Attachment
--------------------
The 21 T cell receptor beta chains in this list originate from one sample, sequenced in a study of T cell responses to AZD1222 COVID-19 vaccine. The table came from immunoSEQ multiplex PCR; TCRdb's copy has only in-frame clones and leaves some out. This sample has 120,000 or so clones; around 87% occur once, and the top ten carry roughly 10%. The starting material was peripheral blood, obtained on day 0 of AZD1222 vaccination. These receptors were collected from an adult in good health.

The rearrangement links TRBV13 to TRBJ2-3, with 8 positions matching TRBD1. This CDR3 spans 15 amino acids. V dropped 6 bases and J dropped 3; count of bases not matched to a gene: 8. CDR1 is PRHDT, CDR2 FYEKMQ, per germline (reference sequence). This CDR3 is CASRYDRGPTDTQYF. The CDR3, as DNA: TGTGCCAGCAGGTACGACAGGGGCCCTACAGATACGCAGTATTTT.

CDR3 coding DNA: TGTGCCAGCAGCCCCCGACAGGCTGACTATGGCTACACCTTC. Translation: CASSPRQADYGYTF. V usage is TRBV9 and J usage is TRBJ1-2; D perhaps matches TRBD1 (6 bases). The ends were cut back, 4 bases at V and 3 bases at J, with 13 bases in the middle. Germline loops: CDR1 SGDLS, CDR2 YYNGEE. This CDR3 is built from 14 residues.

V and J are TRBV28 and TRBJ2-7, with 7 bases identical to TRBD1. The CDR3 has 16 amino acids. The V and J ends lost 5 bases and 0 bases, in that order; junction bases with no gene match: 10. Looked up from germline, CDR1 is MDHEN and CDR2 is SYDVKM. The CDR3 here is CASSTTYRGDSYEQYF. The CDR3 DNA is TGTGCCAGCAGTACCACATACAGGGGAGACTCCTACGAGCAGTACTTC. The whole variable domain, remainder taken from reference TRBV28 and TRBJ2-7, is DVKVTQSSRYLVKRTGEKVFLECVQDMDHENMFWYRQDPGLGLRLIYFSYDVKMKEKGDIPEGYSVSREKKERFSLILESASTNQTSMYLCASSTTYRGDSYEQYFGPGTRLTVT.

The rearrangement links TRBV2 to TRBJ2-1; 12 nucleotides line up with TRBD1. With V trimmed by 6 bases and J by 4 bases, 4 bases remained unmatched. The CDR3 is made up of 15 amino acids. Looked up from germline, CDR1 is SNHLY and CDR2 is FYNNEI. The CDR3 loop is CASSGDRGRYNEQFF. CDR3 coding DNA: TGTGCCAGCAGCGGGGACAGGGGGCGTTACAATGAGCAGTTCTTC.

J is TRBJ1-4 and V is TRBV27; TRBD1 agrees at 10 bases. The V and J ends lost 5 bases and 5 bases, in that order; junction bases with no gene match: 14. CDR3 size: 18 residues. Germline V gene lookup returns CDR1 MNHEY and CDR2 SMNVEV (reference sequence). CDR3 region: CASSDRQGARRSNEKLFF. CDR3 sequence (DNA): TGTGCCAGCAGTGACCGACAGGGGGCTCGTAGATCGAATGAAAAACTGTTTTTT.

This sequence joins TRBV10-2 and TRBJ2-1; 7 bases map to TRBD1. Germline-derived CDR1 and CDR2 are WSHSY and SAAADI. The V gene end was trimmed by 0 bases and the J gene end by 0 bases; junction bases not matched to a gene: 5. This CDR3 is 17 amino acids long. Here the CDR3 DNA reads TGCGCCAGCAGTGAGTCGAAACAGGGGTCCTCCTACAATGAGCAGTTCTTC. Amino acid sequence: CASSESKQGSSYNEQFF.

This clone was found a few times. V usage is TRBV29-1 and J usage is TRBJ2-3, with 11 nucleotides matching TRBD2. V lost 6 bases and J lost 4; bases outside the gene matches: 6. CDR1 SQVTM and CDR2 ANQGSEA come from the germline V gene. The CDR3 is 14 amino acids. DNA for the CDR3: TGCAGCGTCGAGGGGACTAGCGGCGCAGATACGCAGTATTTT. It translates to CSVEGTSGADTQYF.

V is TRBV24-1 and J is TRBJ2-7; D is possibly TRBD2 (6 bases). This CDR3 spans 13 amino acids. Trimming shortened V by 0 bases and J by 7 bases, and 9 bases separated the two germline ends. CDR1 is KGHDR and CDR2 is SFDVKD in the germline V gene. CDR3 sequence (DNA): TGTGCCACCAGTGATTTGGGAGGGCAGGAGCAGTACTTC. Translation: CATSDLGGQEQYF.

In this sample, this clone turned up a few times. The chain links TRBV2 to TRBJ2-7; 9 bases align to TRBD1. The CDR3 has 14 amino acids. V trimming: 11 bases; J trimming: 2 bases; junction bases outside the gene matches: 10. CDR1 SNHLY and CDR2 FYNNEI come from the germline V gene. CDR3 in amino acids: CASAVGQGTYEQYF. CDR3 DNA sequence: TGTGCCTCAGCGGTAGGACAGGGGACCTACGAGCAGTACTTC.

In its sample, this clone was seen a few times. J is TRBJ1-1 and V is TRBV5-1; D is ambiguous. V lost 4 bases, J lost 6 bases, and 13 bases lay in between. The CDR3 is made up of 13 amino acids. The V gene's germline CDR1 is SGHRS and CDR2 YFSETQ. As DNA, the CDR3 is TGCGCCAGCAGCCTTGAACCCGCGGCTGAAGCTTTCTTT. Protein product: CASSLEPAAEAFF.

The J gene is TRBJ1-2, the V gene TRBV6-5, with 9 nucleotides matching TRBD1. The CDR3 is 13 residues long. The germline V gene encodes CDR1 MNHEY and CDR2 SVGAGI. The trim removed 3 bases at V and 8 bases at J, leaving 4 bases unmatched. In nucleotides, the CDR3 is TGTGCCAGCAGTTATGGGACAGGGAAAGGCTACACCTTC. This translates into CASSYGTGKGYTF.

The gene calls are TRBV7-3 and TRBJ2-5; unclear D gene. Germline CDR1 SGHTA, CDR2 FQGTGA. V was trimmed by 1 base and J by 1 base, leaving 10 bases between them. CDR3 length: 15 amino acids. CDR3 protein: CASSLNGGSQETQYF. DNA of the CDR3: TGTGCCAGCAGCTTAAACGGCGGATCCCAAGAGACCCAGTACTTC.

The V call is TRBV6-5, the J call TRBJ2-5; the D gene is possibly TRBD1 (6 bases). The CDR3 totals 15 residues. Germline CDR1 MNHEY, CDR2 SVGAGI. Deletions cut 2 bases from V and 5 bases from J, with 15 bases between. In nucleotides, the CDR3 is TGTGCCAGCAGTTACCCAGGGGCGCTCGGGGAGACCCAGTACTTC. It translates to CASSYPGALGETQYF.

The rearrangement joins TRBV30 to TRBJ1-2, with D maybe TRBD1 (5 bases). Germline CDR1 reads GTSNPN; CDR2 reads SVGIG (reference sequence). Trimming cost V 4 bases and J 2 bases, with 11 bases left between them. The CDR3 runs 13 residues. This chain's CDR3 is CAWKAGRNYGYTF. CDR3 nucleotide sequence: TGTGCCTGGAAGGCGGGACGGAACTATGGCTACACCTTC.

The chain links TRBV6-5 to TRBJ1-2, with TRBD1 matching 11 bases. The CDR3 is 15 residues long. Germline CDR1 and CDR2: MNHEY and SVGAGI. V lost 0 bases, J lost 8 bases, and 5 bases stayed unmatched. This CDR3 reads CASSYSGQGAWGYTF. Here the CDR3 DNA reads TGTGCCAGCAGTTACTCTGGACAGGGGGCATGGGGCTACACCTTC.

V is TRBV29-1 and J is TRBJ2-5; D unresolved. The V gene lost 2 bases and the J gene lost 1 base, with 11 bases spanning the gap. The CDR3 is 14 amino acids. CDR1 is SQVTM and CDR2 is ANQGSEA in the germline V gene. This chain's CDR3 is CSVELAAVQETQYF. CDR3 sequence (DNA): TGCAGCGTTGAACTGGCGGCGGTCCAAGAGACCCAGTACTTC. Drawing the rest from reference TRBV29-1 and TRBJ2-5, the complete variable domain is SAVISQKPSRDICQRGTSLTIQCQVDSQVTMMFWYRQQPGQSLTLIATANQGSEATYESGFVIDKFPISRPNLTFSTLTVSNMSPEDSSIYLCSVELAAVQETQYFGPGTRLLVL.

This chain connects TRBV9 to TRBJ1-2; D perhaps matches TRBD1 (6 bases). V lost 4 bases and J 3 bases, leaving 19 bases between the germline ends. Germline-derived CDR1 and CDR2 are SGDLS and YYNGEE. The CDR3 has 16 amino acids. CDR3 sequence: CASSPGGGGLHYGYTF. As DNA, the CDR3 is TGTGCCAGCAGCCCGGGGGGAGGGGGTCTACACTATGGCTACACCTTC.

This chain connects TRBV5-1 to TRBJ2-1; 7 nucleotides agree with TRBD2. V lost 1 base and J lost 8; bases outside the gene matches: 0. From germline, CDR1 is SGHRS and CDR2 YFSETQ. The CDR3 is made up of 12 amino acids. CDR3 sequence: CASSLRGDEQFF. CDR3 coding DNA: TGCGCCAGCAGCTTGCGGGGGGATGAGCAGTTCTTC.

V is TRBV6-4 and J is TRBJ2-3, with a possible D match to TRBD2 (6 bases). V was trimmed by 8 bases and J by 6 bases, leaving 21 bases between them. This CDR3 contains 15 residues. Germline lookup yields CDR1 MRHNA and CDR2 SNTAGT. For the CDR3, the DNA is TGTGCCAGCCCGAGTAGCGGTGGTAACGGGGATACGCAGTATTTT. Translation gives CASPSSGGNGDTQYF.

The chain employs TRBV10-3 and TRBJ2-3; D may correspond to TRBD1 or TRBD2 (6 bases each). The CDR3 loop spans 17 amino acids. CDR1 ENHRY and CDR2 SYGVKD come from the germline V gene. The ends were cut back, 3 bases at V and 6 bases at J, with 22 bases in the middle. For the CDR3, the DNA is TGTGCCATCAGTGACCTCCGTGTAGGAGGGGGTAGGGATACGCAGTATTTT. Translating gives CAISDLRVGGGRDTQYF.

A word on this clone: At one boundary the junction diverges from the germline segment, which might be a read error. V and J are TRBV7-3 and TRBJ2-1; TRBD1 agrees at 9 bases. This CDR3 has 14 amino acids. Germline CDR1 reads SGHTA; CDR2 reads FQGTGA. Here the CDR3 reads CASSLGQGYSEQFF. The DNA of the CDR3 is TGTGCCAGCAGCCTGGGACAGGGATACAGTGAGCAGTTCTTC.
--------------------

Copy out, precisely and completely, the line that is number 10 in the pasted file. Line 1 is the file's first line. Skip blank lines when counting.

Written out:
In this sample, this clone turned up a few times. The chain links TRBV2 to TRBJ2-7; 9 bases align to TRBD1. The CDR3 has 14 amino acids. V trimming: 11 bases; J trimming: 2 bases; junction bases outside the gene matches: 10. CDR1 SNHLY and CDR2 FYNNEI come from the germline V gene. CDR3 in amino acids: CASAVGQGTYEQYF. CDR3 DNA sequence: TGTGCCTCAGCGGTAGGACAGGGGACCTACGAGCAGTACTTC.